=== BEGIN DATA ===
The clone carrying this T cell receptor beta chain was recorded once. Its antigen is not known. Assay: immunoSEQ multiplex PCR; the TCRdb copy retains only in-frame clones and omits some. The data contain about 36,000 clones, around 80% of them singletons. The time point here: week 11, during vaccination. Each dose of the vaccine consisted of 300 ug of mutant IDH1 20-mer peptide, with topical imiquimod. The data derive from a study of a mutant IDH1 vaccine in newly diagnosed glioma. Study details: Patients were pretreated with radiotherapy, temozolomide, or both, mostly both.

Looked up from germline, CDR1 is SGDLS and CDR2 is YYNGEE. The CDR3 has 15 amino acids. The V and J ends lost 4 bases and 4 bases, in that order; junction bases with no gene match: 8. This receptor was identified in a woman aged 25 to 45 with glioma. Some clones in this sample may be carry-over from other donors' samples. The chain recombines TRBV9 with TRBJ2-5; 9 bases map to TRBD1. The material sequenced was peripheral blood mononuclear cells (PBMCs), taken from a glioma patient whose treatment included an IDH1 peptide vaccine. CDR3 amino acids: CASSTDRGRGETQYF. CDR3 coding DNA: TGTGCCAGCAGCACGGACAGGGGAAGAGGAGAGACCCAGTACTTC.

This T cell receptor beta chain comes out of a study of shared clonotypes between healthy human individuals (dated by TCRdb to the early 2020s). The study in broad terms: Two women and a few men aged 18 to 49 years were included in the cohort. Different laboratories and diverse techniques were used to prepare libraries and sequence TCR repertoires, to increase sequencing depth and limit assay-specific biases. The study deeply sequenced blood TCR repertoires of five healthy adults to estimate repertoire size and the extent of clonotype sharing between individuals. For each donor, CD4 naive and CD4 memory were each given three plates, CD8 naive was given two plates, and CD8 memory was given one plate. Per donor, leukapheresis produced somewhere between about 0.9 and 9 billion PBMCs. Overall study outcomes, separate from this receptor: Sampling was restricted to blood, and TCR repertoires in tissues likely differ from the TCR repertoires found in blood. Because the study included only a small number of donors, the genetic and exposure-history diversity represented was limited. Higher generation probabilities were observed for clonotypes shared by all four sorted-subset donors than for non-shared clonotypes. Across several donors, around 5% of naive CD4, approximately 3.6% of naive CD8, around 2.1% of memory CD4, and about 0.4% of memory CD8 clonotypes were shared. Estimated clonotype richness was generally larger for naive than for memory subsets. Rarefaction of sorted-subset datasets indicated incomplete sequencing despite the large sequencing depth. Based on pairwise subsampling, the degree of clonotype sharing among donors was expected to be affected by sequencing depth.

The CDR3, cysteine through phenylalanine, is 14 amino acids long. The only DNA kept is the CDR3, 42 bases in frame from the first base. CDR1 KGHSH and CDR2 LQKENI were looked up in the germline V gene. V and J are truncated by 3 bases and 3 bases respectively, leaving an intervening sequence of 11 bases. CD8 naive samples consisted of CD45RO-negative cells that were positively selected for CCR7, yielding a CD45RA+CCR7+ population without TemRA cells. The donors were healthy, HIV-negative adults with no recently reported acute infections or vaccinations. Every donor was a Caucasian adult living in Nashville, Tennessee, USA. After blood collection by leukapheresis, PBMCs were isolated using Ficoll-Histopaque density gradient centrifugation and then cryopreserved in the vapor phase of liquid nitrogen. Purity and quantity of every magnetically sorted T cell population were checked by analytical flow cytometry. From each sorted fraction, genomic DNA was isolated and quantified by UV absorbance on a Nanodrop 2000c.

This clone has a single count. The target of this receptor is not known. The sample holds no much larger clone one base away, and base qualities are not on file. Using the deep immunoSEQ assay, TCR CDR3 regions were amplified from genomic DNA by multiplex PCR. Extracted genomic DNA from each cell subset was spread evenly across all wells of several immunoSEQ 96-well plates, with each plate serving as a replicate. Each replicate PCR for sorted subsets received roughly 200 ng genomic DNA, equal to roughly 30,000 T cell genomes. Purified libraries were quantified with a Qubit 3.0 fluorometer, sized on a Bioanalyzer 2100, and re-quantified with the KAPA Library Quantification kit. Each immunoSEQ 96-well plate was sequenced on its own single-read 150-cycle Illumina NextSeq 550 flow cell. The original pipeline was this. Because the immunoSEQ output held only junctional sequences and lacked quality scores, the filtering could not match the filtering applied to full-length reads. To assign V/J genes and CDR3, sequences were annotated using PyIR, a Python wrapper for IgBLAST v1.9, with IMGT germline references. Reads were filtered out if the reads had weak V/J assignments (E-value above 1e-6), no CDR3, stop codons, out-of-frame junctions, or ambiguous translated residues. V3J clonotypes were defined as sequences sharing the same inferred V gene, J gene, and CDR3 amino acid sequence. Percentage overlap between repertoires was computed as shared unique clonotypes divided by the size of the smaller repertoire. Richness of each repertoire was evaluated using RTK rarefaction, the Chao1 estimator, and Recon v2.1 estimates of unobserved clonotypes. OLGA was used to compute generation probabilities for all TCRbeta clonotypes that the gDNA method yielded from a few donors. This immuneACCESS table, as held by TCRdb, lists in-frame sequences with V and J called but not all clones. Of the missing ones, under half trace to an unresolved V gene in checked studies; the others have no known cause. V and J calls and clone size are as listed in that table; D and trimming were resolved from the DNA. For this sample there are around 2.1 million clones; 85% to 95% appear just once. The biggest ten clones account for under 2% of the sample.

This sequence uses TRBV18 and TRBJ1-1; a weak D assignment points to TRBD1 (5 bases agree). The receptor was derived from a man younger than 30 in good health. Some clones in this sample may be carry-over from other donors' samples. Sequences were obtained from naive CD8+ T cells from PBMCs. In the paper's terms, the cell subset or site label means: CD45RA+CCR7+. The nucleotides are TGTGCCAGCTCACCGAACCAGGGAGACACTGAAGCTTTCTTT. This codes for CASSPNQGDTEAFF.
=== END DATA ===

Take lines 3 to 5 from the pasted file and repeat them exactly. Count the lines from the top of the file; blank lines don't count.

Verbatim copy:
This T cell receptor beta chain comes out of a study of shared clonotypes between healthy human individuals (dated by TCRdb to the early 2020s). The study in broad terms: Two women and a few men aged 18 to 49 years were included in the cohort. Different laboratories and diverse techniques were used to prepare libraries and sequence TCR repertoires, to increase sequencing depth and limit assay-specific biases. The study deeply sequenced blood TCR repertoires of five healthy adults to estimate repertoire size and the extent of clonotype sharing between individuals. For each donor, CD4 naive and CD4 memory were each given three plates, CD8 naive was given two plates, and CD8 memory was given one plate. Per donor, leukapheresis produced somewhere between about 0.9 and 9 billion PBMCs. Overall study outcomes, separate from this receptor: Sampling was restricted to blood, and TCR repertoires in tissues likely differ from the TCR repertoires found in blood. Because the study included only a small number of donors, the genetic and exposure-history diversity represented was limited. Higher generation probabilities were observed for clonotypes shared by all four sorted-subset donors than for non-shared clonotypes. Across several donors, around 5% of naive CD4, approximately 3.6% of naive CD8, around 2.1% of memory CD4, and about 0.4% of memory CD8 clonotypes were shared. Estimated clonotype richness was generally larger for naive than for memory subsets. Rarefaction of sorted-subset datasets indicated incomplete sequencing despite the large sequencing depth. Based on pairwise subsampling, the degree of clonotype sharing among donors was expected to be affected by sequencing depth.

The CDR3, cysteine through phenylalanine, is 14 amino acids long. The only DNA kept is the CDR3, 42 bases in frame from the first base. CDR1 KGHSH and CDR2 LQKENI were looked up in the germline V gene. V and J are truncated by 3 bases and 3 bases respectively, leaving an intervening sequence of 11 bases. CD8 naive samples consisted of CD45RO-negative cells that were positively selected for CCR7, yielding a CD45RA+CCR7+ population without TemRA cells. The donors were healthy, HIV-negative adults with no recently reported acute infections or vaccinations. Every donor was a Caucasian adult living in Nashville, Tennessee, USA. After blood collection by leukapheresis, PBMCs were isolated using Ficoll-Histopaque density gradient centrifugation and then cryopreserved in the vapor phase of liquid nitrogen. Purity and quantity of every magnetically sorted T cell population were checked by analytical flow cytometry. From each sorted fraction, genomic DNA was isolated and quantified by UV absorbance on a Nanodrop 2000c.

This clone has a single count. The target of this receptor is not known. The sample holds no much larger clone one base away, and base qualities are not on file. Using the deep immunoSEQ assay, TCR CDR3 regions were amplified from genomic DNA by multiplex PCR. Extracted genomic DNA from each cell subset was spread evenly across all wells of several immunoSEQ 96-well plates, with each plate serving as a replicate. Each replicate PCR for sorted subsets received roughly 200 ng genomic DNA, equal to roughly 30,000 T cell genomes. Purified libraries were quantified with a Qubit 3.0 fluorometer, sized on a Bioanalyzer 2100, and re-quantified with the KAPA Library Quantification kit. Each immunoSEQ 96-well plate was sequenced on its own single-read 150-cycle Illumina NextSeq 550 flow cell. The original pipeline was this. Because the immunoSEQ output held only junctional sequences and lacked quality scores, the filtering could not match the filtering applied to full-length reads. To assign V/J genes and CDR3, sequences were annotated using PyIR, a Python wrapper for IgBLAST v1.9, with IMGT germline references. Reads were filtered out if the reads had weak V/J assignments (E-value above 1e-6), no CDR3, stop codons, out-of-frame junctions, or ambiguous translated residues. V3J clonotypes were defined as sequences sharing the same inferred V gene, J gene, and CDR3 amino acid sequence. Percentage overlap between repertoires was computed as shared unique clonotypes divided by the size of the smaller repertoire. Richness of each repertoire was evaluated using RTK rarefaction, the Chao1 estimator, and Recon v2.1 estimates of unobserved clonotypes. OLGA was used to compute generation probabilities for all TCRbeta clonotypes that the gDNA method yielded from a few donors. This immuneACCESS table, as held by TCRdb, lists in-frame sequences with V and J called but not all clones. Of the missing ones, under half trace to an unresolved V gene in checked studies; the others have no known cause. V and J calls and clone size are as listed in that table; D and trimming were resolved from the DNA. For this sample there are around 2.1 million clones; 85% to 95% appear just once. The biggest ten clones account for under 2% of the sample.